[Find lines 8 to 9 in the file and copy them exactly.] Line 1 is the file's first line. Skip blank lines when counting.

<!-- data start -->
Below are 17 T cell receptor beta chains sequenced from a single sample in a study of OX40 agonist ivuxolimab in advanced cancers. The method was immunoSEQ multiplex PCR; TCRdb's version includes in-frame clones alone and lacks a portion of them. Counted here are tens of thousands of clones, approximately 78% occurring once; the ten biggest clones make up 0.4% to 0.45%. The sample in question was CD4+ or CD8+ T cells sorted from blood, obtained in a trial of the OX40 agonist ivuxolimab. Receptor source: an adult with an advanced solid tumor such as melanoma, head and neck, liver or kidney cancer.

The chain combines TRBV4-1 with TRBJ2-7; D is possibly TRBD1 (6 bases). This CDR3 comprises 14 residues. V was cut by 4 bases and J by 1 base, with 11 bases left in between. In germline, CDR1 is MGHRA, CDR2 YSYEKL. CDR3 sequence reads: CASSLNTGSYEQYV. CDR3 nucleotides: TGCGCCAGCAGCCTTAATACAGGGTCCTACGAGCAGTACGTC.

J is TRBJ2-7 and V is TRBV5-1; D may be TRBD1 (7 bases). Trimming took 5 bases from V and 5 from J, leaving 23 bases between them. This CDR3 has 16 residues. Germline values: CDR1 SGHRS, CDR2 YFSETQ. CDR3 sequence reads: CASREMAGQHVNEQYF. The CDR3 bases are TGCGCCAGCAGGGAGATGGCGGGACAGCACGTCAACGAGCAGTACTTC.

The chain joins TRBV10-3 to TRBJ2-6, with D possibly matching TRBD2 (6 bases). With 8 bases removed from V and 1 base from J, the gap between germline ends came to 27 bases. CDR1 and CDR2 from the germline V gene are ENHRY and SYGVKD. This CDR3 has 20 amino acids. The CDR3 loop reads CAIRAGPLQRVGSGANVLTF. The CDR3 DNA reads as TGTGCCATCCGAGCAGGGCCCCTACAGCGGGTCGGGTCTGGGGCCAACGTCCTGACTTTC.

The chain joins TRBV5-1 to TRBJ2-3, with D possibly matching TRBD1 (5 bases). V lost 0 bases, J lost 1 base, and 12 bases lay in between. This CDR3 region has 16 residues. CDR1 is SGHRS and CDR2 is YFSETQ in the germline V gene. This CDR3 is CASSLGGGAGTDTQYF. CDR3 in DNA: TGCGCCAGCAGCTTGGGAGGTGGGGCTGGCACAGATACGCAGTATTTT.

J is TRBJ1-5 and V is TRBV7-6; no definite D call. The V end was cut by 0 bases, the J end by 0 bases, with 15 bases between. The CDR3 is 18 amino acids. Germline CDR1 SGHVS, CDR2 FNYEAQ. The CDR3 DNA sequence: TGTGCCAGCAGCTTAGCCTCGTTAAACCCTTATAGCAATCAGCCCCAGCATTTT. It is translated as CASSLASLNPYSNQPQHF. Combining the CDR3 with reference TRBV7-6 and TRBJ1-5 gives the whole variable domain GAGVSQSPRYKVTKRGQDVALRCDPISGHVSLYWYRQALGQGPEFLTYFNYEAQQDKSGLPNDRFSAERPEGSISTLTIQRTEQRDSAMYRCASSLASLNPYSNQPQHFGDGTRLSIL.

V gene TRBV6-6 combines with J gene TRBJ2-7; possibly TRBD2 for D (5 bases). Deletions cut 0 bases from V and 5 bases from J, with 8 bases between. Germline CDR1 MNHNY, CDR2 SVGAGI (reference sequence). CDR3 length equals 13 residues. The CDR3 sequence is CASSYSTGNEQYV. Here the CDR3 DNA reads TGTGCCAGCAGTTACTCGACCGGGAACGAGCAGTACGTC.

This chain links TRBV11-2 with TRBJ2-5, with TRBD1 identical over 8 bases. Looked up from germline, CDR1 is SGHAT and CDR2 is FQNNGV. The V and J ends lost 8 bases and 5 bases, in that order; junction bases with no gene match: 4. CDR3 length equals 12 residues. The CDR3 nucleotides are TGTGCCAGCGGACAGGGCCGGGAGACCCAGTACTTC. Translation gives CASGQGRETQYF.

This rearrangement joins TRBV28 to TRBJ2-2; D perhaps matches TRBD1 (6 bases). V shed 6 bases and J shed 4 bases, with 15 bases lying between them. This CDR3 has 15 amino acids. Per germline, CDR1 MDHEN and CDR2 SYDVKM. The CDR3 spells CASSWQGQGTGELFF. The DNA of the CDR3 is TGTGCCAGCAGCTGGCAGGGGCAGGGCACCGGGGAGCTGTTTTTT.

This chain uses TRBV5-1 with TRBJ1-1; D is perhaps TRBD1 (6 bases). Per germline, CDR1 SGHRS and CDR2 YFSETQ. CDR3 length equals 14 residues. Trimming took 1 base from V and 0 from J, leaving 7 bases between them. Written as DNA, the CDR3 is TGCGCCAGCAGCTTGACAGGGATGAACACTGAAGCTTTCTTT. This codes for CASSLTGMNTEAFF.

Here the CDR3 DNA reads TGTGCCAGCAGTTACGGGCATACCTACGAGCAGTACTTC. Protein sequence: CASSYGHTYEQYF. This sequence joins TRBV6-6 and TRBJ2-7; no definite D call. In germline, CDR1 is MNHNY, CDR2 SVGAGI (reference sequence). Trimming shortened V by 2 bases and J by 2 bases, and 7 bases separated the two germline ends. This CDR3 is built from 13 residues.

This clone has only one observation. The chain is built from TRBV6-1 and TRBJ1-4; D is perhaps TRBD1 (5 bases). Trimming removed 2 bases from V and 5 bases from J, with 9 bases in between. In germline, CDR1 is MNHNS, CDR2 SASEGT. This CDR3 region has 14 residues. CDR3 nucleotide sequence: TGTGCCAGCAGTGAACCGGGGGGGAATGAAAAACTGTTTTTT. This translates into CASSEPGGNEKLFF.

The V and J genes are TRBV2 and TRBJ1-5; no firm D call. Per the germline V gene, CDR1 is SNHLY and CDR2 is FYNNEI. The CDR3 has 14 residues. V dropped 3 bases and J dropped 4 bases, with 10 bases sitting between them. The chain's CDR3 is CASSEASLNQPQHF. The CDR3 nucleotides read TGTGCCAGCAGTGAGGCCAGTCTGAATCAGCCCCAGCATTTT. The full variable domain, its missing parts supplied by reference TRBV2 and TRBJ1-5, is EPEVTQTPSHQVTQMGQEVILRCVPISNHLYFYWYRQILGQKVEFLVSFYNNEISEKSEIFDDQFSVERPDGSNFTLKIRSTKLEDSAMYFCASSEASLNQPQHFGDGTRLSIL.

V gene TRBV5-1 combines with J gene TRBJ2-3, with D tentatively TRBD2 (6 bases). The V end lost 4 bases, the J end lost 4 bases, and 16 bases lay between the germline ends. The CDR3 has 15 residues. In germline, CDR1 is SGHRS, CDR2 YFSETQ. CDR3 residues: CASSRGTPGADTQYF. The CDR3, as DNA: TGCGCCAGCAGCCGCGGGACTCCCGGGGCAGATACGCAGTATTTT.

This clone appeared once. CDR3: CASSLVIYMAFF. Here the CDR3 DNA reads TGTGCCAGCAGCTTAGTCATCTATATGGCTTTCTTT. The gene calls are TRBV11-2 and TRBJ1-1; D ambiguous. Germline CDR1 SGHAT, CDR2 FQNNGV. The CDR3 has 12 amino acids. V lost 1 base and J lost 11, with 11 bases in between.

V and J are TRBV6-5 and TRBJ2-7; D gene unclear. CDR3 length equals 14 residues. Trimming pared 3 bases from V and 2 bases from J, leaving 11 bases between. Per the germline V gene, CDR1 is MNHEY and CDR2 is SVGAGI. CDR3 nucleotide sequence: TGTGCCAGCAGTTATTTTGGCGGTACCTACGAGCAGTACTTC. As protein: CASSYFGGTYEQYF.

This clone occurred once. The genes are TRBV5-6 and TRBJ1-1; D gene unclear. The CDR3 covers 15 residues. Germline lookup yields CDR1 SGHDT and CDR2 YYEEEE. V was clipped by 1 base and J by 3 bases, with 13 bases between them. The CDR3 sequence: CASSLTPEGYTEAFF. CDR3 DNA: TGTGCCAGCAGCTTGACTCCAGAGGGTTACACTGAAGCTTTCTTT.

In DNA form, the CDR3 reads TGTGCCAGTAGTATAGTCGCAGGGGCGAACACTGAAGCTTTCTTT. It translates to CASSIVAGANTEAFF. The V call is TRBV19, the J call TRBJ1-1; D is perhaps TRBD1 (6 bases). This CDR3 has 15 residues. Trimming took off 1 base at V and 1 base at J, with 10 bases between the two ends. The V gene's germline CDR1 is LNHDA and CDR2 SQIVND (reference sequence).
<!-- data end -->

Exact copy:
This chain links TRBV11-2 with TRBJ2-5, with TRBD1 identical over 8 bases. Looked up from germline, CDR1 is SGHAT and CDR2 is FQNNGV. The V and J ends lost 8 bases and 5 bases, in that order; junction bases with no gene match: 4. CDR3 length equals 12 residues. The CDR3 nucleotides are TGTGCCAGCGGACAGGGCCGGGAGACCCAGTACTTC. Translation gives CASGQGRETQYF.

This rearrangement joins TRBV28 to TRBJ2-2; D perhaps matches TRBD1 (6 bases). V shed 6 bases and J shed 4 bases, with 15 bases lying between them. This CDR3 has 15 amino acids. Per germline, CDR1 MDHEN and CDR2 SYDVKM. The CDR3 spells CASSWQGQGTGELFF. The DNA of the CDR3 is TGTGCCAGCAGCTGGCAGGGGCAGGGCACCGGGGAGCTGTTTTTT.